The best way I can describe the term insurance vs. permanent insurance is by using the example of your home. If you "rent" your home, this would be similar to a term policy. Typically, when you rent your home, you have a lease for a certain time period - 6 months, 1 year, 2 years, etc. At the end of this term, your landlord has the right to raise your rent. Well, term insurance is very similar. At the end of your "term" (10 years, 20 years, 30 years, etc), the insurance company has the ability to raise the cost of your insurance. During the "term" however, the price remains the same.
Whole Life Insurance is a permanent type of policy. A permanent policy is similar to owning your home. When you own your home, you typically pay more. However, you build equity in your home. A permanent policy is similar (there are many types that specialize in building "equity", guaranteed death benefit, etc).
The pro of term insurance is that it is cheaper. The con is that if you still need the insurance after your term is up - it can become really expensive.
The con of a whole life policy is that it is more expensive than a term policy. The pro is that you can design a policy so that the premium is guaranteed for the entire life of the policy and as long as you pay and the insurance company is around... your beneficiary will receive a death benefit.
Every situation is different. However, if cash flow is tight, term insurance is typically the way to go if you are looking purely to protect your loved ones in case of your passing. With estate planning, we typically recommend a permanent policy. But every situation is different.
Melissa Levin, CFP®, CFS LPL Financial
Due to industry regulations, the advisor may not post additional reply comments. If you would like to contact the author, please email her at Melissa.Levin@lpl.com. Securities and Advisory services offered through LPL Financial, a Registered Investment Advisor. Member FINRA/SIPC. The opinions voiced in this material are for general information only and are not intended to provide specific advice or recommendations for any individual. To determine which investment(s) may be appropriate for you, consult your financial advisor prior to investing. Guarantees are based on the claims paying ability of the issuing company.
Term life insurance you are just paying for insurance and it is generally the most cost effective. However it only covers you for a finite period of time...the "term." Whole life costs more, will pay a small dividend and if funded correctly will cover you for your "whole life." It is more expensive than term but hopefully if designed correctly will be able to "self fund"
Here an a link from SmartMoney.com http://www.smartmoney.com/plan/insurance/term-or-whole-life-8011/
Brian - As most of the other advisors have noted, term life insurance offers much better value than whole life. In twenty seven years I have never run across a case where whole life was a better option than term life. I would expand on this idea as follows:
(1) the price of term life insurance varies widely between carriers. It is definitely worth your time to shop around. There are a number of term life specialists who will do the work for you. Feel free to contact me and I would be happy to make a referral. If you are in a high risk group, you may want to consider group life insurance, which offers level pricing for an entire risk pool. Group life tends to be expensive for most but not all of the participants in the pool.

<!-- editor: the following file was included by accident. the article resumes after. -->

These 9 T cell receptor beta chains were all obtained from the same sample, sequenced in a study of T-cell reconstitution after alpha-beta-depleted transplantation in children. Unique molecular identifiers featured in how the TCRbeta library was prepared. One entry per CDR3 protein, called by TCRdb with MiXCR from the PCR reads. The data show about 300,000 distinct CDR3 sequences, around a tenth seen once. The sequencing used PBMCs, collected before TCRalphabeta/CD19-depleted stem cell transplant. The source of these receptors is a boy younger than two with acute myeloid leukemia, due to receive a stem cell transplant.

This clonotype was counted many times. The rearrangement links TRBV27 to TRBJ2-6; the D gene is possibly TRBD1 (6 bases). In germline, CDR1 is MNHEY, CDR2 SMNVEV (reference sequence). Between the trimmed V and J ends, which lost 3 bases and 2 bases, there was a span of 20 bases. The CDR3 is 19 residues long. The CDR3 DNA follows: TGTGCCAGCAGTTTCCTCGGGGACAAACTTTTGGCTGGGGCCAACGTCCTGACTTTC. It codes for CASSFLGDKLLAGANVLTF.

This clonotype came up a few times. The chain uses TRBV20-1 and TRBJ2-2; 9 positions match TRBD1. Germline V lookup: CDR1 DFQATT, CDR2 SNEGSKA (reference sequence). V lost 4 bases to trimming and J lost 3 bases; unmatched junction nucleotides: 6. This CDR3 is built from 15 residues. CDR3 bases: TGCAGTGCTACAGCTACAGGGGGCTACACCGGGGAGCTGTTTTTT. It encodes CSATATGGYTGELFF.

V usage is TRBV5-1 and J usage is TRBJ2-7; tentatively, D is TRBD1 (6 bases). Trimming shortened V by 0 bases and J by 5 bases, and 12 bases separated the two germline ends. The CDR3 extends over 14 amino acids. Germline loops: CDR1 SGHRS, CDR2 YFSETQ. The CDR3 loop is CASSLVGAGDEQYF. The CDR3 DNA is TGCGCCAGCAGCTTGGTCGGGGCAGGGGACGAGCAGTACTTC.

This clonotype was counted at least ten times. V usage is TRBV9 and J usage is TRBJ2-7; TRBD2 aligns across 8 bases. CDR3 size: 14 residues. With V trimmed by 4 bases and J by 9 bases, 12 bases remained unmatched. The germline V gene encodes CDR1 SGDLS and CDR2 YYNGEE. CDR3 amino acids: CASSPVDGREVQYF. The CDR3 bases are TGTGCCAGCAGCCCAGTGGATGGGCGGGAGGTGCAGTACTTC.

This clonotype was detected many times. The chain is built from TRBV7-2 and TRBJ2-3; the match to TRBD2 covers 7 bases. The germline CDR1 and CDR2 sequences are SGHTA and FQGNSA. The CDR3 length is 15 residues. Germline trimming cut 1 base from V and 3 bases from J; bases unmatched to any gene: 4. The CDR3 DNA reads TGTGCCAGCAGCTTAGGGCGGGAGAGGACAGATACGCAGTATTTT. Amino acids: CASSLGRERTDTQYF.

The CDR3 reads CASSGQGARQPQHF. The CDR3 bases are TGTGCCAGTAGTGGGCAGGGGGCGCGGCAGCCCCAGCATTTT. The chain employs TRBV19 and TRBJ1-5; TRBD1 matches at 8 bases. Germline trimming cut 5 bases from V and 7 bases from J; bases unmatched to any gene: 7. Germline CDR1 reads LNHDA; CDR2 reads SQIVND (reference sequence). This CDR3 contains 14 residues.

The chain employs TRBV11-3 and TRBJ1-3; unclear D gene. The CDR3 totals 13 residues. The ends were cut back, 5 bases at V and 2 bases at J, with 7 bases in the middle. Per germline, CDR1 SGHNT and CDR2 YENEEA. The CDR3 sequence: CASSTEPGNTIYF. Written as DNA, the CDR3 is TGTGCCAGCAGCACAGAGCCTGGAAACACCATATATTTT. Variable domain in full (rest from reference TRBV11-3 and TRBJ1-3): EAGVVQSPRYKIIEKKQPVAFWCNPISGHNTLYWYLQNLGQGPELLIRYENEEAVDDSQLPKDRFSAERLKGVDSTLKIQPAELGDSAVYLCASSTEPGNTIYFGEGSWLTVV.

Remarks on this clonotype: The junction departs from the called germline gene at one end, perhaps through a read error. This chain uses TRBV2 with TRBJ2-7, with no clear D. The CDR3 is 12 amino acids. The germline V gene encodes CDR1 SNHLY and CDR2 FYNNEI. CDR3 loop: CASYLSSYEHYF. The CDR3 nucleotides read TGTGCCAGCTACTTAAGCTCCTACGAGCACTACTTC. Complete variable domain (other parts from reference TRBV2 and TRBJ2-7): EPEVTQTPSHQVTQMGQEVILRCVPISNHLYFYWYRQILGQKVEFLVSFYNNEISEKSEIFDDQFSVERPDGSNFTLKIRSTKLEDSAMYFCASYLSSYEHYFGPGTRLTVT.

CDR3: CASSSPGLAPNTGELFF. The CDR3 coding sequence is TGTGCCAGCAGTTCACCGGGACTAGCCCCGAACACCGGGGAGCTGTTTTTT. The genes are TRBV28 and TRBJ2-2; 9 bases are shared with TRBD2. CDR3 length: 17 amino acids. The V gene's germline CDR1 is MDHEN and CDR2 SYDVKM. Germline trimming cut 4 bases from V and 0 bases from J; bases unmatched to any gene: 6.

(2) Many term life contracts offer "guaranteed renewable" periods - 5, 10, 15, 20, 25, or even 30 years in some cases. This gives you a low cost option: the maximum price of coverage is locked in, but you can continue to search for better and more cost-effective coverage. Given that the cost of term life coverage has steadily declined over the past 20 years, this option is valuable compared to a permanent policy.
(3) One question you may have, which has not been addressed here, is how much coverage should you purchase. I advise my clients to maintain coverage equal to the present value of their future expenses at a minimum, or the present value of their future income at a maximum. This approach is sometimes referred to as "human capital hedging." All else equal, for someone who is early in their career with many dependents, the amount of coverage will be larger than for someone who is older with one dependent, and it will decline over time. A person with no dependents may not need any life insurance, unless it is to cover direct mortality expenses.
(4) Insurance is often used effectively to manage liquidity risk (for instance, with a private business partnership) and in estate planning. If you have such needs, be sure to work with a fee-only advisor to determine your needs and help source cost-effective coverage. Do not ask the barber if you need a haircut; an insurance agent is not the person to be giving you advice on how much coverage to buy.
I hope this information helps you with your decision making process.
There are no "Pros" to whole life insurance.....in THEORY it sounds great one vehicle that protects your family and you can eventually use the savings for retirement. But, it cost a lot more than term insurance if not double pretty close and THE ONLY PERSON IT BENEFITS IS THE INSURANCE AGENT.
Term insurance is great its cheap and you get the most bang for your buck it is the original form of life insurance. But, my firm teaches a concept called "buy term and invest the difference" meaning buy term insurance but have a game plan that at the end of the term 10, 15, 20, 30 years you are self insured (have enough saved that you do not need the insurance)
Hope This Helps, David Kleinik
There are definitely " Pros and Cons". Like everything in life, its a matter of weighing them against your particular situation. Here is an orderly way to do that: